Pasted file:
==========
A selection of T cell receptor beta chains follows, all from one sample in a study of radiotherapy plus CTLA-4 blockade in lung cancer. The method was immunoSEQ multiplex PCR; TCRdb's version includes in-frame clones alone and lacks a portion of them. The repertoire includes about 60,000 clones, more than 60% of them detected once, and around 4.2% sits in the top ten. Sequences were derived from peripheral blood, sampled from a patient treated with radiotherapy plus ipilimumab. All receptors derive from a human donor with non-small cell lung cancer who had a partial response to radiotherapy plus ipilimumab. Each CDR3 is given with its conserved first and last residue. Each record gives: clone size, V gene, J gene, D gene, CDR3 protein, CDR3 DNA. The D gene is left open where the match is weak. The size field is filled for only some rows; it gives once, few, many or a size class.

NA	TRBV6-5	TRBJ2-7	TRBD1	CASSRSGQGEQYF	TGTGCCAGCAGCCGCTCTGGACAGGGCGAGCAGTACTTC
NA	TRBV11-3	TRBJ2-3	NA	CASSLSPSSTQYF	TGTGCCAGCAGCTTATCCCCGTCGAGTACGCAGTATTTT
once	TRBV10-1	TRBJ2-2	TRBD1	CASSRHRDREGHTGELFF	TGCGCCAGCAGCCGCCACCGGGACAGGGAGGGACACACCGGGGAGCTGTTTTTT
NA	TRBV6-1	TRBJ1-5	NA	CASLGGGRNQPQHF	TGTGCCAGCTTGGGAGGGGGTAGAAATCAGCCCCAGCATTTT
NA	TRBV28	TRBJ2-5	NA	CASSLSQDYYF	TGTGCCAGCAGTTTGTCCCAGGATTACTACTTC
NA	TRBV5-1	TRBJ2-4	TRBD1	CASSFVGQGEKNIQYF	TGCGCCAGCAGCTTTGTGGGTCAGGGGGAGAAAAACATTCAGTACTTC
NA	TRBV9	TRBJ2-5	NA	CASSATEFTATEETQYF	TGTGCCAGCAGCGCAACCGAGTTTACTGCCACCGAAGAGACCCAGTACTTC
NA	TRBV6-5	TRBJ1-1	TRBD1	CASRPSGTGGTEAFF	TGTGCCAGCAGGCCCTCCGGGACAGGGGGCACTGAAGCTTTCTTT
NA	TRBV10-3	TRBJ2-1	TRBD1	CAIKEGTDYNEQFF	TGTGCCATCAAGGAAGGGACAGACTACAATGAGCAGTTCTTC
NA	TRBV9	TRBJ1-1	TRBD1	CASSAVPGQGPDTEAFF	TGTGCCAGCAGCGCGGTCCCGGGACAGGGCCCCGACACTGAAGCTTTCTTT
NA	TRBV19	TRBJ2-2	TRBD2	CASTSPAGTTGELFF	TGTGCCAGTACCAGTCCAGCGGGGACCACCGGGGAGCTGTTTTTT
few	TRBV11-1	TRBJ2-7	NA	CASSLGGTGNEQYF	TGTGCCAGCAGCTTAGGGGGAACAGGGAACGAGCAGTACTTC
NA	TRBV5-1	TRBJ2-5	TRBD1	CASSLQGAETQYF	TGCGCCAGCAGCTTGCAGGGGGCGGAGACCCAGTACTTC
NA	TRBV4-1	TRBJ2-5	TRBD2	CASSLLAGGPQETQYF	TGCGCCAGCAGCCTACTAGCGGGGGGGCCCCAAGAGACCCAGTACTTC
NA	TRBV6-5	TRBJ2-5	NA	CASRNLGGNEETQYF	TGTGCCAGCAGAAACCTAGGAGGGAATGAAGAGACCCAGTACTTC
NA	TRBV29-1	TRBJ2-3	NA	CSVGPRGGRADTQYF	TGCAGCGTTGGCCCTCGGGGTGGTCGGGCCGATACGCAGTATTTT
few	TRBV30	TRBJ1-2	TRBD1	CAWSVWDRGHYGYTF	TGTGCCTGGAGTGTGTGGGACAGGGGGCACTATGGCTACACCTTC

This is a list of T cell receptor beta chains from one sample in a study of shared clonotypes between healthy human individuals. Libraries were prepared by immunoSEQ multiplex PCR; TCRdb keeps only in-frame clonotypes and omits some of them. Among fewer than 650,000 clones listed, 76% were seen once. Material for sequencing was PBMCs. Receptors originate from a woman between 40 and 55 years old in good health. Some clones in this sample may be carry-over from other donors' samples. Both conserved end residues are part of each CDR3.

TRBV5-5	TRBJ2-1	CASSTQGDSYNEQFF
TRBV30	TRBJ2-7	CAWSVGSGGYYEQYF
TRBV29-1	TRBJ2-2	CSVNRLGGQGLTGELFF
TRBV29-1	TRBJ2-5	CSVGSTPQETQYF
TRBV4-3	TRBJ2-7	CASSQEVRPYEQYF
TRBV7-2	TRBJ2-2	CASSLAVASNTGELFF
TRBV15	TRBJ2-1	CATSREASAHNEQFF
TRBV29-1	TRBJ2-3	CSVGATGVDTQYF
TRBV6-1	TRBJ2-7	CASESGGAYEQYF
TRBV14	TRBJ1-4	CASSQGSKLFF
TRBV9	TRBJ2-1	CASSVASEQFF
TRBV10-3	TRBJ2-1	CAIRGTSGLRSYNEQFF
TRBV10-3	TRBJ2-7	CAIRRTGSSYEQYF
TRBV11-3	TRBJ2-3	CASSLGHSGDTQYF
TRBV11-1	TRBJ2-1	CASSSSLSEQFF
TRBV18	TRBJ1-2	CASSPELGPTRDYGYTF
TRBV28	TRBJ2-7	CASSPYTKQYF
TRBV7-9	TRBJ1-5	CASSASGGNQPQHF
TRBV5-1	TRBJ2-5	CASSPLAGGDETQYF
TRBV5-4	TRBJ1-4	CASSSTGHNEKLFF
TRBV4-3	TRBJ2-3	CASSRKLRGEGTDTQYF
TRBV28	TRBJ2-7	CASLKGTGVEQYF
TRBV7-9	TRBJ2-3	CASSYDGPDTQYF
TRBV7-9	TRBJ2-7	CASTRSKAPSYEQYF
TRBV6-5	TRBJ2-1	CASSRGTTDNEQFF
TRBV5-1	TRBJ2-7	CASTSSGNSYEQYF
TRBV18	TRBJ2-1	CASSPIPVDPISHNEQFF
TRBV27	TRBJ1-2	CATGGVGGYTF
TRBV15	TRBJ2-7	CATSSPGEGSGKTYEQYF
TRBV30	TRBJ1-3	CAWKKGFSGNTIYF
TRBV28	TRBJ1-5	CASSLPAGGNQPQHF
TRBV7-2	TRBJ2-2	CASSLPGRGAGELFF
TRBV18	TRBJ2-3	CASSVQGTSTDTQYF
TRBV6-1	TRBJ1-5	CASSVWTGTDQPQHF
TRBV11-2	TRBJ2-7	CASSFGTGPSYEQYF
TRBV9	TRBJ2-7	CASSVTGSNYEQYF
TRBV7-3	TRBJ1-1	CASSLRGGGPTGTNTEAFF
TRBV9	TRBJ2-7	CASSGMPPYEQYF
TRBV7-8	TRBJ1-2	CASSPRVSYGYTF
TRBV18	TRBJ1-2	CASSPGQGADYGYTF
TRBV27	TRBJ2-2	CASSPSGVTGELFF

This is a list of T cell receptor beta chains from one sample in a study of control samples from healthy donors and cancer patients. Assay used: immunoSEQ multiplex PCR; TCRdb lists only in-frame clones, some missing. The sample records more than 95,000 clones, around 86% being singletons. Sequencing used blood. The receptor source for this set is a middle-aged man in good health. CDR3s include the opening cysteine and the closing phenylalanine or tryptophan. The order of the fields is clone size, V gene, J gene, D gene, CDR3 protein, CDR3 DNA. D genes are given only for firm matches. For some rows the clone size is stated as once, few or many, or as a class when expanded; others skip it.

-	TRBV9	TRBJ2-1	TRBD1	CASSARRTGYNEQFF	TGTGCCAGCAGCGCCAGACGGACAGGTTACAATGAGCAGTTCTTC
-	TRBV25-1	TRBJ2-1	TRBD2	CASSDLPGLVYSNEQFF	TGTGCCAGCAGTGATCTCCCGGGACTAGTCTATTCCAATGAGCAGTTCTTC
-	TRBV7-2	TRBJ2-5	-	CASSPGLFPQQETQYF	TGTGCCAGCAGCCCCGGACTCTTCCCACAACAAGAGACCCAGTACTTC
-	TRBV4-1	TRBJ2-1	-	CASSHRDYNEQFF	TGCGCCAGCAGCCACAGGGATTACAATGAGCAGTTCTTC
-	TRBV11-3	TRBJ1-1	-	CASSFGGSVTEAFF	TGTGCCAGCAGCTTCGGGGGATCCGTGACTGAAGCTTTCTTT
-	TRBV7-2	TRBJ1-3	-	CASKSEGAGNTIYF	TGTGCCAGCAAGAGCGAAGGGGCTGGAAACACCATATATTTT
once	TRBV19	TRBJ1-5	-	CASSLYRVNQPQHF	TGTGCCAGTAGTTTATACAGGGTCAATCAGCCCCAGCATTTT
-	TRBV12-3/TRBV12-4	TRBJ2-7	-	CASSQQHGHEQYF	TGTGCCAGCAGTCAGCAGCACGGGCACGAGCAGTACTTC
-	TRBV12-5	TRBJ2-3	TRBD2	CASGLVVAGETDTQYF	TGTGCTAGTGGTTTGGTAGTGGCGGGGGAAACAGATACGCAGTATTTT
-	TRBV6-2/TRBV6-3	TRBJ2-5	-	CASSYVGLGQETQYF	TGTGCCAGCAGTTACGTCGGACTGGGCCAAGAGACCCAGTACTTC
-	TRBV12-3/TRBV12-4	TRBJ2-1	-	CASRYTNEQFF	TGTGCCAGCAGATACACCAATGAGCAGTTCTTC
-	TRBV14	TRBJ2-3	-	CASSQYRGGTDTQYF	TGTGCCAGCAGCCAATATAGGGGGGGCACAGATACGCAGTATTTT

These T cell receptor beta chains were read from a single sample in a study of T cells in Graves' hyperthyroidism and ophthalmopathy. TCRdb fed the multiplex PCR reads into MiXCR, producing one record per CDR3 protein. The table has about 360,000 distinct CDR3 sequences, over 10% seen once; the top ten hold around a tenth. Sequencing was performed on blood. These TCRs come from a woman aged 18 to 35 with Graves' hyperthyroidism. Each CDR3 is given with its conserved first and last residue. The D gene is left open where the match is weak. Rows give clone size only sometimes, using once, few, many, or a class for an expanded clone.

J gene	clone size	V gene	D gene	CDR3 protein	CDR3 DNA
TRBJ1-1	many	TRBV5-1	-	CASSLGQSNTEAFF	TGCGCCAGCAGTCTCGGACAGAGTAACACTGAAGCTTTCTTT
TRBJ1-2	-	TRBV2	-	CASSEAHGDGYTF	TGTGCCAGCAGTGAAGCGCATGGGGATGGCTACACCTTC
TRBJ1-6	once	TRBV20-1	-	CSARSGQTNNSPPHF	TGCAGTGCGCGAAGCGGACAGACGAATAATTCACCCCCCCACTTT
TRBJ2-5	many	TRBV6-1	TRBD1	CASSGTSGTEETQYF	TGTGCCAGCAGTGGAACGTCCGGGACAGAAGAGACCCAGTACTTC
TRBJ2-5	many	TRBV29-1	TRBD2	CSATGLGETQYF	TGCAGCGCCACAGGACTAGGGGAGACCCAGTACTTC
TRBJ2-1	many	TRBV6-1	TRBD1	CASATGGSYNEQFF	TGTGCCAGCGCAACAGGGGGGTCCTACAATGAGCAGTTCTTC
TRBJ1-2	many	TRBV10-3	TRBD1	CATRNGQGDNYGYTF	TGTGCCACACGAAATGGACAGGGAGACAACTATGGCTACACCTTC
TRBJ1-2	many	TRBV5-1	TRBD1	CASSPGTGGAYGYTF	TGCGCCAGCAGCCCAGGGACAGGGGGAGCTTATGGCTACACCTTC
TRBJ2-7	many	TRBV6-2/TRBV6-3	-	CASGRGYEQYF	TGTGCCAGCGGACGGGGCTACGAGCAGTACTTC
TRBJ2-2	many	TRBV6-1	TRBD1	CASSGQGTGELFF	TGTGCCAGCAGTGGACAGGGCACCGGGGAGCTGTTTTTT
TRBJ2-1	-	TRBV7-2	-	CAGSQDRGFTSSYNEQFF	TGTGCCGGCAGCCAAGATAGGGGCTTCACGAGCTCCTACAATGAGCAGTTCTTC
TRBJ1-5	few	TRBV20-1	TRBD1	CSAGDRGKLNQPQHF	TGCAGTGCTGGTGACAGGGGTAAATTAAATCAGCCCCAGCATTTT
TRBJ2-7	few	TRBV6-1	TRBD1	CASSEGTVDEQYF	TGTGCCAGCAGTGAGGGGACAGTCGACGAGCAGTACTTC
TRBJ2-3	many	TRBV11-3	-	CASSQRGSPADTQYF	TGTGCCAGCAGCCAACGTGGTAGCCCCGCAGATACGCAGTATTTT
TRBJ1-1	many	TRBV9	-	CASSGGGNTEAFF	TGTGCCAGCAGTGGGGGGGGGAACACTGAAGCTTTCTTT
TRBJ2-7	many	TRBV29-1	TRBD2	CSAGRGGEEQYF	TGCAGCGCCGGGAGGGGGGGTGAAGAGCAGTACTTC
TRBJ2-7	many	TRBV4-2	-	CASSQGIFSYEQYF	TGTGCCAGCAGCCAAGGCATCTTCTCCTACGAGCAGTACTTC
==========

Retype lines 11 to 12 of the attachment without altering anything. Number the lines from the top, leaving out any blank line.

NA	TRBV9	TRBJ1-1	TRBD1	CASSAVPGQGPDTEAFF	TGTGCCAGCAGCGCGGTCCCGGGACAGGGCCCCGACACTGAAGCTTTCTTT
NA	TRBV19	TRBJ2-2	TRBD2	CASTSPAGTTGELFF	TGTGCCAGTACCAGTCCAGCGGGGACCACCGGGGAGCTGTTTTTT